Because the trade deadline comes first, the outturn will shape the subsequent strategic choices made by OPEC and its allies over oil production and the White House on how far to toughen Iran sanctions.
Uncertainty about the outlook for global trade has already pushed the world economy close to the brink of recession, judging by a range of business surveys and statistics on trade volumes.
China’s manufacturers reported a fall in business activity in December and January, and the official purchasing managers’ index has fallen to its lowest level for three years.
Global manufacturers have reported declining export orders for five months now, according to the new export orders component of the JPMorgan Global PMI, with new business falling at the fastest rate since 2016.
Freight flows through Hong Kong International Airport, the world’s busiest air cargo hub, are also falling at the fastest rate since 2016, according to government statistics.
The only significant exception to the global slowdown has been the United States itself, where manufacturers report a continued widespread upturn, albeit more slowly than the frenzied rates in late 2017 and early 2018.
In the rest of the world, the slowdown has taken a toll on current and prospective oil consumption growth, pushing the global market towards surplus and causing prices to fall sharply in the fourth quarter.
The biggest impact of the slowdown is being felt in the consumption of middle distillates such as diesel and jet fuel used in trucking, shipping, railroads and airlines as well as by manufacturers, miners and farmers.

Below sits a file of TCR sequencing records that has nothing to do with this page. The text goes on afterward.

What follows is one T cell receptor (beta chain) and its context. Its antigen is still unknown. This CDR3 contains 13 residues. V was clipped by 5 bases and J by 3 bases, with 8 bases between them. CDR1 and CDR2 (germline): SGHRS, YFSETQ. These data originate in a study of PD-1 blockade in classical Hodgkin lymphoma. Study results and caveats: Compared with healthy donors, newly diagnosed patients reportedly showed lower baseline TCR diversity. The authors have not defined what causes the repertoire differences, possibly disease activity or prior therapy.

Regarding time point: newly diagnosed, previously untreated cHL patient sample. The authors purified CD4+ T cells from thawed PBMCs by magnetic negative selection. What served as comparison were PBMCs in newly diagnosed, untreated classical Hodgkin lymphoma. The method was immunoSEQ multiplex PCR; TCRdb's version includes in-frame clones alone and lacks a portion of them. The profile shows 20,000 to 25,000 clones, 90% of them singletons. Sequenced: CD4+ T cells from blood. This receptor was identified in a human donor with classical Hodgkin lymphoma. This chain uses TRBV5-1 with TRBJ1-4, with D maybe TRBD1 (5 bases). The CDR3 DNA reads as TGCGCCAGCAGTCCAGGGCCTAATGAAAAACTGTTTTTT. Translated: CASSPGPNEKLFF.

Given distillate’s predominant use in freight transport and industry, distillate consumption and prices have been closely correlated with the business cycle at U.S. and global levels in the last 50 years.
If the economy slides into an extended slowdown, or worse an outright recession, distillate prices will come under renewed pressure and take crude prices down with them.
DEAL OR NO DEAL
The global economy has been battered by a series of negative shocks in the last six to 12 months, including the stalled Brexit negotiations, rising U.S. interest rates, an appreciating U.S. dollar, and sharp falls in world equity markets.
But the largest source of uncertainty stems from the deteriorating trading relationship between the United States and China, which is spilling over to both countries’ trading networks.
The resolution of U.S.-China tensions will therefore have more impact on the global economic outlook and oil consumption than any other single factor in 2019. Of all possible outcomes, four are the most likely:
(1) Comprehensive agreement settling all or nearly all outstanding issues between the two countries;
(2) Limited agreement settling some issues but leaving more difficult items to be dealt with later (risking recurrent tensions);
(3) No deal but with an agreement to postpone the tariff deadline while the two sides continue negotiating (risking recurrent tensions);
(4) No deal, with an immediate imposition of U.S. tariffs on China’s exports.
A comprehensive agreement on all issues would be the most positive result and could lead to a major boost in business confidence, but because some issues are so difficult, it is also probably the least likely of those four possible outcomes.